Google ceased providing functional tools for technical people a while ago. There's some decent open space for another firm to come along (like DDG or perhaps the Microsoft Renaissance) and just snatch the technical user, create compelling products for just that, and own it.
I'd even pay probably $250/yr or so for such a no-bullshit resource stack - a high quality searchable answers-oriented quick-to-use, quick-to-read technical reference without a bunch of wrong information or concrete answers buried in pages of theory. Heck, I'd probably consider dropping $2,000, that sounds amazing.
The thing is: Most searches aren't even that complicated. Whatever "magic" (read: extra processing power) Google uses is mostly helping for extreme niche cases. The rest they seem to do, nowadays, is "editorializing" results, pushing popular websites before more relevant ones, displaying results from some internal database, etc.
As far as I can tell, 6 years ago the reason was that AWS didn't support IPv6. It has for 2.5 years by now though.
I doubt they have any IP-dependent code, since their main selling point is not tracking anything.
I've actually run into Gabriel a few times online and had a bit of conversation with him. Nice guy. Can't really say I've chatted it up with Eric Schmidt...
Sometimes Google seems to be better at guessing the context especially if you search for C and some other term that has a bunch of different meanings.
I find it pretty funny that I automatically add !g when the Google results suck as well.
This makes me sad, because I will often have very exact queries like a part number and there is content out there on the internet that I cannot locate with search.
Entirely fictional example: "hacker news comment bold"
And seemingly every time, the specific thing is crossed out. At that point Google search is worse than useless.
I have a few hypotheses:
1) They are trying to turn it into a general directory in their continued war on DNS.
2) The web has got so big that their technology just isn't good enough anymore.
3) The users they care about are no longer people (such as technical or, per sibling comment, academic) who are trying to find specific information. They prefer to focus on mass-market.
Our strongest defence as consumers is to resist the further slide into monopoly.
This is the only explanation that makes sense. The vast majority of people probably enter questions and queries in natural language so a purely keyword based search is out the window. Why a list of stop words wouldn't cover that I don't know, but let's just assume it doesn't. The second point is that most people also probably hardly ever look for precise information but ask ambiguous stuff that's just hard to properly answer with traditional approaches.
So my guess is that at some point they realized that most queries are of that kind, then shortly discussed keeping two search engines in parallel and finally went with "screw those stupid devs, we're freaking Google!"
And gods help you if you are looking for something both old and by keyword, because Google sure won't.
Unfortunately, DDG has a lot of the same issues - which is a shame, as if they just used Google's algorithm of a decade ago I'd switch in a heartbeat.
Google say they removed it because most searches that included a plus operator were using it wrong.
> In most cases, Google’s algorithms make things better for our users - but in some rare cases, we don’t find what you were looking for. In the past, we provided users with the “+” operator to help you search for specific terms. However, we found that users typed the “+” operator in less than half a percent of all searches, and two thirds of the time, it was used incorrectly. A couple of weeks ago we removed the “+” operator, encouraging the use of the double quotes, which are more likely to be used correctly.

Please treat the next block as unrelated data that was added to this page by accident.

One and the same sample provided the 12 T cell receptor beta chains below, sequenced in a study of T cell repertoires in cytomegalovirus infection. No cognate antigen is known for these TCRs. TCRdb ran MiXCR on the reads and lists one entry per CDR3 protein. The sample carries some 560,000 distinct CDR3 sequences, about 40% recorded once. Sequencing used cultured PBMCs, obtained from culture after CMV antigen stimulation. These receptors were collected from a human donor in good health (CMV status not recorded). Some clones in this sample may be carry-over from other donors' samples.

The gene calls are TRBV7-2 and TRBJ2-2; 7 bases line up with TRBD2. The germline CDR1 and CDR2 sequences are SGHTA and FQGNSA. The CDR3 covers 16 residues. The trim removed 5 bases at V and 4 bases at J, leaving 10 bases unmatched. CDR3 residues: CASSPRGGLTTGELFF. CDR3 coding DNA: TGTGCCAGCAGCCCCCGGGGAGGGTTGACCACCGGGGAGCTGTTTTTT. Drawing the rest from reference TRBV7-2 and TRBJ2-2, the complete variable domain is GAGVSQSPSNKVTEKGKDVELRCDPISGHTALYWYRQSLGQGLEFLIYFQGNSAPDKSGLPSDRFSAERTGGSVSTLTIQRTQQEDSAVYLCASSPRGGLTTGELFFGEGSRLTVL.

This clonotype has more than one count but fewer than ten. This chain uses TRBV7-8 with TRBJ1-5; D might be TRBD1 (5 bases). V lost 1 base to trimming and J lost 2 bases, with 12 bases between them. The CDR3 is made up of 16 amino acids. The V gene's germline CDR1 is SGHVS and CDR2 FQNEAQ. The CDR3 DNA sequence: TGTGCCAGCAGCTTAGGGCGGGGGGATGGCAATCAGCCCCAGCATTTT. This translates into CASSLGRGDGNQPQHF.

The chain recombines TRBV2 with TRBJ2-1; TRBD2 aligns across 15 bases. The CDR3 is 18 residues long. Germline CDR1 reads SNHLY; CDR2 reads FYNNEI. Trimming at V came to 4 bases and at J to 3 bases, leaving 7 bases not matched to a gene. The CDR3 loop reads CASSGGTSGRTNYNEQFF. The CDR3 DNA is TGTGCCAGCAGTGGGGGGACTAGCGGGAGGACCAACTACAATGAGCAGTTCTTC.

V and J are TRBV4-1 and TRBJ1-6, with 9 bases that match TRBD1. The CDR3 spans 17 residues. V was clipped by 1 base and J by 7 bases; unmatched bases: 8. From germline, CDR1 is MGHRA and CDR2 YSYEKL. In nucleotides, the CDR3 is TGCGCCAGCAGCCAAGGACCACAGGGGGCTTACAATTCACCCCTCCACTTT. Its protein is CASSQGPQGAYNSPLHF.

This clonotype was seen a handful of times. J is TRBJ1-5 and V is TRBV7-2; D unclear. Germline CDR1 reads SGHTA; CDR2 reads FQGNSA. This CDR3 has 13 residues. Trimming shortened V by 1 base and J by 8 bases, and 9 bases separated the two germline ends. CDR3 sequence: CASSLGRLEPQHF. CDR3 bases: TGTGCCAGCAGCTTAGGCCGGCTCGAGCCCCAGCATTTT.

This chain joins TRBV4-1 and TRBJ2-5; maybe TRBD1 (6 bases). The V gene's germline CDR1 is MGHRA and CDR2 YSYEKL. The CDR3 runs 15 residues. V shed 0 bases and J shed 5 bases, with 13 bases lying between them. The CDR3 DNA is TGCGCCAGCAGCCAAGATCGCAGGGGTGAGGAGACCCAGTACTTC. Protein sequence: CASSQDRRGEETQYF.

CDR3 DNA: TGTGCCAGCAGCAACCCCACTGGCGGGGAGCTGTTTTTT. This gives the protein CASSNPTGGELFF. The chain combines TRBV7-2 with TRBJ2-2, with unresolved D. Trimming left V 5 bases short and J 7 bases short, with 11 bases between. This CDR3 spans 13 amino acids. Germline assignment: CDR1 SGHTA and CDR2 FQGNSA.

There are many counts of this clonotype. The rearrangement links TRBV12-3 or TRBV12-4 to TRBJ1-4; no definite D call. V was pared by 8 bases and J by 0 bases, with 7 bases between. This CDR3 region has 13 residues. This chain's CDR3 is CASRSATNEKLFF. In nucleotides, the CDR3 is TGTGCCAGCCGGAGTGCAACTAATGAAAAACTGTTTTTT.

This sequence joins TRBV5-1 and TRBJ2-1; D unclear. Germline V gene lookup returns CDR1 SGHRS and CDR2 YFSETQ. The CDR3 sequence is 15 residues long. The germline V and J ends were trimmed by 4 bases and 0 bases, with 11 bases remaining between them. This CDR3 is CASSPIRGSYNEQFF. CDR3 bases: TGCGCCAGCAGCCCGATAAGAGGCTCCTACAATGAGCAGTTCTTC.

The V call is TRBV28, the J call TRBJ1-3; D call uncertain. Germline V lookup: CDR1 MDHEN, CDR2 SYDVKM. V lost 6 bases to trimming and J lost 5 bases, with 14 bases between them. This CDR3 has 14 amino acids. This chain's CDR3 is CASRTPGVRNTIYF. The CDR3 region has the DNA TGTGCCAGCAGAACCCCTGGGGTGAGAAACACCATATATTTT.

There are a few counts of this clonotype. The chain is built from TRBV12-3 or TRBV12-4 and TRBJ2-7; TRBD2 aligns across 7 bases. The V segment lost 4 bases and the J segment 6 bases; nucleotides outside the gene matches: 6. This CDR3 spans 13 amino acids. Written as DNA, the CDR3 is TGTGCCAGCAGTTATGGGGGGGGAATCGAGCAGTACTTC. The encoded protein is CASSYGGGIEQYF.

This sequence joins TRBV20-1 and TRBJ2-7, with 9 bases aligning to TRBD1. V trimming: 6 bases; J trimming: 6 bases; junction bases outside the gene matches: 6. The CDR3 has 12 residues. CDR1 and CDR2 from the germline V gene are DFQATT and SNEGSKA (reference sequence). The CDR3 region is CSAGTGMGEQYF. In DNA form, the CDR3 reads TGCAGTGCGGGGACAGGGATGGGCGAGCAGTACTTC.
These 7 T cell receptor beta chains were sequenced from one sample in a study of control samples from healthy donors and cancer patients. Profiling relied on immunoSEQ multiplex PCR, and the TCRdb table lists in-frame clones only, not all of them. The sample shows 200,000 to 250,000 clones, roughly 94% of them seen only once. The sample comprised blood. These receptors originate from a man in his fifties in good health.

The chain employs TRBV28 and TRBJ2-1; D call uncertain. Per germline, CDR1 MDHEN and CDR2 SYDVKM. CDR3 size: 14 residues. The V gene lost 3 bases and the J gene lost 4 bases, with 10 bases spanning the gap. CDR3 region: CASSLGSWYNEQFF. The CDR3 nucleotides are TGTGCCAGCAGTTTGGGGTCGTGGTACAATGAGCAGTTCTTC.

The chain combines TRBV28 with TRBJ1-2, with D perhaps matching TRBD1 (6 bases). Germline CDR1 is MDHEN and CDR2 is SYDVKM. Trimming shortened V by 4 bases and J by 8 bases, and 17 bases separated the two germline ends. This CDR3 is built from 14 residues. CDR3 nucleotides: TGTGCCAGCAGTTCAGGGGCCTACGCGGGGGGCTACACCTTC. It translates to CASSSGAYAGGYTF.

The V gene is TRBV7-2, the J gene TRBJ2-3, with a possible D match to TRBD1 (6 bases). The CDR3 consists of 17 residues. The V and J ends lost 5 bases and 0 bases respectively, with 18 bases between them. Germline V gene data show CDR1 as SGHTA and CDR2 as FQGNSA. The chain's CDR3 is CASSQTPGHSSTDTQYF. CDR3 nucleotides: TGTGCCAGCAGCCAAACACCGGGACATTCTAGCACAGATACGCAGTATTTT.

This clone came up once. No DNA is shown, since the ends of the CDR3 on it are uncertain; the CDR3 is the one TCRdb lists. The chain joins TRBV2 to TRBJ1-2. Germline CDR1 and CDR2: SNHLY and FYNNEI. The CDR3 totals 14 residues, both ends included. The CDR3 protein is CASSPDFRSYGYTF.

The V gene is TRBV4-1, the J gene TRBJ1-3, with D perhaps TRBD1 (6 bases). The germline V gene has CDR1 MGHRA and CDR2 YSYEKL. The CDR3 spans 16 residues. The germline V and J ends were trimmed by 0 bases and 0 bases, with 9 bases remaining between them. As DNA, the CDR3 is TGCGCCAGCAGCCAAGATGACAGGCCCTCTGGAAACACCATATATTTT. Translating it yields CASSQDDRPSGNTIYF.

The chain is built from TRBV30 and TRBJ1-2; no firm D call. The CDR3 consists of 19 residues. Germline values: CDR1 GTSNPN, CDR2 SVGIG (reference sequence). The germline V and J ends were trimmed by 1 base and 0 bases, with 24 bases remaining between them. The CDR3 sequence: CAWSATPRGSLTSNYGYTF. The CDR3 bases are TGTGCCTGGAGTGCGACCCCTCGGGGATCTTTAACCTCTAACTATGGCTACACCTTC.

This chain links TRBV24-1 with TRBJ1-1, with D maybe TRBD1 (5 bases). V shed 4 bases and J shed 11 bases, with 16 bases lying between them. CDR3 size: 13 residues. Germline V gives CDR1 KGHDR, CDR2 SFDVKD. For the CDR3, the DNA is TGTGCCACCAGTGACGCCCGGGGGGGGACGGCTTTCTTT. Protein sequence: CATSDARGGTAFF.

I'd be intersted to know how often the "quotes" are used correctly.
I end up having to put everything in double quotes just to get results that I'd expect.
> Your "Red Room" query is hard in a couple ways. First, it looks like that root page used to have the words on the page: "The Red Room Doors open 6pm $18 Pre-Booked" And it's also tough because it looks like the name changed to the "2nd Degree Bar & Grill" at some point. The fact that you can type [red room] and get a suggestion for [red room st. lucia] is actually pretty helpful in my book because it leads you to the answer that the name changed.
At first, I thought my search skills had evaporated, but I realized Google has become little more than a digital flea market. Even Yandex is better in many regards than Google.
Why not just search for what I typed? It has gone backwards.
Still has its problems, but better than the default search mode.
As for the sentence search, it appears to me that they are using stemmed shingles. For that, you reduce words to their base form (houses -> house) and then you chop the page down into every 3-pair of words and hash those. The hashed number for 3 words is then called one shingle. Again, that's a common technique for content similarity detection, so Google kind of has to do that anyway to spot verbatim copycats. One can then also use this for sentence search by searching for all the shingles in the search query, but that introduces ambiguity. For example "cats singing in front of the house" would likely have the same shingles as "cat sang about front before houses", as only "cat sing front house" are being indexed. The issue here is that "front" can be used both in a positional way, as well as for a military formation.
To me, both of these look like side-effects of them reducing operational costs. I mean, who would bid marketing dollars on "ISpatialAudioClient::GetMaxDynamicObjectCount" ? Given that you will likely tolerate 2-3 complete search failures before trying Bing, the business value of completing such a query correctly is very close to 0.
Microsoft, on the other hand, has a stronger interest in people finding MS APIs, which is why you will find this result on Bing
but not on Google.
Whenever I see someone using DDG as a default they always turn to Google for more complex queries.
It might be that Google hat lost focus of a few search niches where results used to be better.
It collates hundreds of sources, many with obvious or subtle bias. If an aggregator puts bias in, they can't provide unbiased out...